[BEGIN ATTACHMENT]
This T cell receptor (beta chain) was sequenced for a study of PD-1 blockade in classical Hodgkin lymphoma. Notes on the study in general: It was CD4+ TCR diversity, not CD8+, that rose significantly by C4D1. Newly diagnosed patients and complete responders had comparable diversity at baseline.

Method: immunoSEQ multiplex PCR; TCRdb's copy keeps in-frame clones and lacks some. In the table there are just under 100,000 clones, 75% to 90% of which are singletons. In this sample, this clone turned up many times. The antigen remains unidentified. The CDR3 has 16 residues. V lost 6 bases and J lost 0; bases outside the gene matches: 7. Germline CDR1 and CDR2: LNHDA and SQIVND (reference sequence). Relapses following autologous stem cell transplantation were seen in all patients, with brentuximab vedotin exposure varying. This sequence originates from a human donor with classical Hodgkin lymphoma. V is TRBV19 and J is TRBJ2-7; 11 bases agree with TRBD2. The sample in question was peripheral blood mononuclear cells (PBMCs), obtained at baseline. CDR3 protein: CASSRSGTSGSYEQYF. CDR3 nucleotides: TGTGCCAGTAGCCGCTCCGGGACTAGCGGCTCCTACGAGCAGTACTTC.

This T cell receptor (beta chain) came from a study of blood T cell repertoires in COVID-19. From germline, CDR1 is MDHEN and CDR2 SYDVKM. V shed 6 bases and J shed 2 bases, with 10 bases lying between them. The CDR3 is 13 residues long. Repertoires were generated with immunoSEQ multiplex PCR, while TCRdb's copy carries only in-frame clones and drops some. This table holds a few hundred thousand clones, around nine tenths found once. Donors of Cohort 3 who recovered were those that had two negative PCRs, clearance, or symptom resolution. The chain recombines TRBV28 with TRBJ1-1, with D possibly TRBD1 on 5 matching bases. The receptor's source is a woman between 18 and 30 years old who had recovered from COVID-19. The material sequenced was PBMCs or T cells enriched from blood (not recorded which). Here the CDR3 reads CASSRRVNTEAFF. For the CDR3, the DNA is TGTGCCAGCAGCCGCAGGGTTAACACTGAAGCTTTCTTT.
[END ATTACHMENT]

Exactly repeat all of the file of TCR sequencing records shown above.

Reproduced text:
This T cell receptor (beta chain) was sequenced for a study of PD-1 blockade in classical Hodgkin lymphoma. Notes on the study in general: It was CD4+ TCR diversity, not CD8+, that rose significantly by C4D1. Newly diagnosed patients and complete responders had comparable diversity at baseline.

Method: immunoSEQ multiplex PCR; TCRdb's copy keeps in-frame clones and lacks some. In the table there are just under 100,000 clones, 75% to 90% of which are singletons. In this sample, this clone turned up many times. The antigen remains unidentified. The CDR3 has 16 residues. V lost 6 bases and J lost 0; bases outside the gene matches: 7. Germline CDR1 and CDR2: LNHDA and SQIVND (reference sequence). Relapses following autologous stem cell transplantation were seen in all patients, with brentuximab vedotin exposure varying. This sequence originates from a human donor with classical Hodgkin lymphoma. V is TRBV19 and J is TRBJ2-7; 11 bases agree with TRBD2. The sample in question was peripheral blood mononuclear cells (PBMCs), obtained at baseline. CDR3 protein: CASSRSGTSGSYEQYF. CDR3 nucleotides: TGTGCCAGTAGCCGCTCCGGGACTAGCGGCTCCTACGAGCAGTACTTC.

This T cell receptor (beta chain) came from a study of blood T cell repertoires in COVID-19. From germline, CDR1 is MDHEN and CDR2 SYDVKM. V shed 6 bases and J shed 2 bases, with 10 bases lying between them. The CDR3 is 13 residues long. Repertoires were generated with immunoSEQ multiplex PCR, while TCRdb's copy carries only in-frame clones and drops some. This table holds a few hundred thousand clones, around nine tenths found once. Donors of Cohort 3 who recovered were those that had two negative PCRs, clearance, or symptom resolution. The chain recombines TRBV28 with TRBJ1-1, with D possibly TRBD1 on 5 matching bases. The receptor's source is a woman between 18 and 30 years old who had recovered from COVID-19. The material sequenced was PBMCs or T cells enriched from blood (not recorded which). Here the CDR3 reads CASSRRVNTEAFF. For the CDR3, the DNA is TGTGCCAGCAGCCGCAGGGTTAACACTGAAGCTTTCTTT.